To safely reuse bags, FIBCA suggests these guidelines should be followed:

  1. Cleaning
    • Remove all foreign matter from the bags interior.
    • Ensure statically held dust is less than four ounces total.
    • Replace liner if applicable.
  2. Reconditioning
    • Replace web ties.
    • Replace labels and tickets critical to safe woven polypropylene bulk bag use.
    • Replace cord-locks if necessary.
  3. Reasons for rejecting a bag
    • Lift strap damage.
    • Contamination.
    • Damp, wet, mold.
    • Wood splinters.
    • Printing is smeared, faded or otherwise unreadable.
  4. Tracking
    • The manufacturer should maintain a record of origin, product used in the bag and the quantity of uses or turns.
  5. Testing
    • Bags should be randomly selected for top lift testing. The frequency and quantity shall be determined by the manufacturer and/or user based on their specific situation. 

Key safety tip: Not properly inspecting/testing multiple use bags is dangerous and can result in an unsafe working environment. Be sure to follow all of FIBCA’s safe reuse guidelines above and also found here (FIBCA’s safe reuse guidelines).

 

Which is right for your product and application?

Now that you know the difference between a Safe Working Load of 5:1 and 6:1, you can select the right bag for your application. Keep in mind, although using a bag multiple times has the potential to make your operation more environmentally friendly and cost effective, properly cleaning, reconditioning, inspecting, tracking and testing bags can be a time consuming activity that may reduce or ultimately cancel out the benefits of multi-use bags. It entirely depends on your specific operation and the resources you have at your disposal. In most circumstances, 5:1 SFR bulk bags are the best fit.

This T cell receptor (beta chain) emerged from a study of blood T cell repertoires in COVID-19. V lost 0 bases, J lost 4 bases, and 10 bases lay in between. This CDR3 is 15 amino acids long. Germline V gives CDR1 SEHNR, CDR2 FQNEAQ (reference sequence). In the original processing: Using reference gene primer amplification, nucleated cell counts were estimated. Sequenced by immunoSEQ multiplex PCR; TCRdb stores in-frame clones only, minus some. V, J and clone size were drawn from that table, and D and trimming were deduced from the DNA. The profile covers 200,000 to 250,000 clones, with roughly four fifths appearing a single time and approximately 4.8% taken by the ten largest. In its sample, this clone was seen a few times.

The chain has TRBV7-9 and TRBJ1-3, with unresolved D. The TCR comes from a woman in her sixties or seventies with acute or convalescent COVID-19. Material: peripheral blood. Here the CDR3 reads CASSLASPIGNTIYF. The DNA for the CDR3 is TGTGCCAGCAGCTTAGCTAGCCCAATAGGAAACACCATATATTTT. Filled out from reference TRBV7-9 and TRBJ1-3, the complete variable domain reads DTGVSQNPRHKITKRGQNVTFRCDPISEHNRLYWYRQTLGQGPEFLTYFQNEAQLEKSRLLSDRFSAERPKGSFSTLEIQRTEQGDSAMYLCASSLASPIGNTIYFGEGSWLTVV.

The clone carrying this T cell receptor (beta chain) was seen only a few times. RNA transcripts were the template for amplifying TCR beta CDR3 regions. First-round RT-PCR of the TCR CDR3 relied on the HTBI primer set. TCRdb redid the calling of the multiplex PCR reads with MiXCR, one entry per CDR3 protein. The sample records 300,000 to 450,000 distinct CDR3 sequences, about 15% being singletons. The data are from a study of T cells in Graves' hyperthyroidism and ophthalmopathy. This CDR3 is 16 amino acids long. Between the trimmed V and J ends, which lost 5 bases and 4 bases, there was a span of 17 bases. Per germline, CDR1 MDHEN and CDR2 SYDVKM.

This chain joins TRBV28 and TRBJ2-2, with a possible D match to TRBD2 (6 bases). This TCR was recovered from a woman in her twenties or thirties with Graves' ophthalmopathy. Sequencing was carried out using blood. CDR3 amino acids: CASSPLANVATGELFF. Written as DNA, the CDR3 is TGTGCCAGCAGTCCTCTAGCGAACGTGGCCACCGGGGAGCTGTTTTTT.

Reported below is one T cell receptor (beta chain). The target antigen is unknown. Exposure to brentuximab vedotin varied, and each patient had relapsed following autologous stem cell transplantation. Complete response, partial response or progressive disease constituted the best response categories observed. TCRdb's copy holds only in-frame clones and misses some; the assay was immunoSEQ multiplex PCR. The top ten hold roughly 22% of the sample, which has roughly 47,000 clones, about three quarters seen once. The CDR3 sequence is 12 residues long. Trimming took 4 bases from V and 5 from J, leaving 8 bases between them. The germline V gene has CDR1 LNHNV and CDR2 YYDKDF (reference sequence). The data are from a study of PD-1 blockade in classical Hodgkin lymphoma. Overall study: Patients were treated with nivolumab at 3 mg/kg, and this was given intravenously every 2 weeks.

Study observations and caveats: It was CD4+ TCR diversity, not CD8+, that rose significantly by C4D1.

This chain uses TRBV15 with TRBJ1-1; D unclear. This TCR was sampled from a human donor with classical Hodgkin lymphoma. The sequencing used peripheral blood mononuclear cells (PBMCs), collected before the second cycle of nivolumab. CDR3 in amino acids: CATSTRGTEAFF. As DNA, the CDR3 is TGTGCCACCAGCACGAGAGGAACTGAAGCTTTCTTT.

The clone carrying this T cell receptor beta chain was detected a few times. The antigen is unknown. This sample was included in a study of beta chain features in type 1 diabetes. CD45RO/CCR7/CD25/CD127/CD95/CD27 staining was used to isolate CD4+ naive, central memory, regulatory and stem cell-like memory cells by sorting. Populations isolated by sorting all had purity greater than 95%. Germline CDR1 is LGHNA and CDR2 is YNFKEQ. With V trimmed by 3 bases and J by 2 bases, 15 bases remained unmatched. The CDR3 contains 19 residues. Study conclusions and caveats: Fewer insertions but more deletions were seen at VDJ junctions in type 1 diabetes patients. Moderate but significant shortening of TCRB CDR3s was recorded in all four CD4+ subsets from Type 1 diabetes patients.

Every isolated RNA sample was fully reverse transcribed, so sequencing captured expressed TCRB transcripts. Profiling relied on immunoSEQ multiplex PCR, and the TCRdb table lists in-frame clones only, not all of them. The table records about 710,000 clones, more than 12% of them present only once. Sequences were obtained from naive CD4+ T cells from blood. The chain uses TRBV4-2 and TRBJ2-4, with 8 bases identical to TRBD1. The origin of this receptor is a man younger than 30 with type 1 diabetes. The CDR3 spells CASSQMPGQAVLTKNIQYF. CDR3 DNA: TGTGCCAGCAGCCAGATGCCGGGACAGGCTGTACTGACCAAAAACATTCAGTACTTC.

Thanks for reading!

FIBC Safety Guide CTA Image - National Bulk BagAt National Bulk Bag, safety and reliability are our top priorities. No matter who you purchase your bulk bags from, it's extremely important to take great care when using them. Within this guide we explore comprehensive safety information, best practices, and key safety tips. 

Our safety guide is split up into four sections for your convenience: 

  1. Bulk bag safety: 5:1 SWL vs. 6:1 SWL
  2. Safely filling & discharging FIBCs
  3. Safely lifting FIBCs with cranes, hoists, & forklifts
  4. Safely storing empty and full FIBCs

Download our Official FIBC Bulk Bag Safety Guide by clicking the button below! 

 DOWNLOAD SAFETY GUIDE

April 05, 2022

Categories: Bulk Bag Safety

About the Author: Nick Neal

Nick is an account manager for the industrial bag division at Rapid Packaging and National Bulk Bag. Nick received his Bachelor's degree at New Mexico State University and Metropolitan State University.

In the past, Nick spent time in construction sales and was a business development rep in packaging for about two years.

Nick is a big Minnesota sports fan and spends his free time fishing and waterfowl hunting.

Nick is National Bulk Bag's resident hemp expert. As the hemp industry explodes in the United States following recent changes to the laws regulating the plan, Nick has helped many hemp farmers find FIBCs that are perfect for their various applications and hemp products.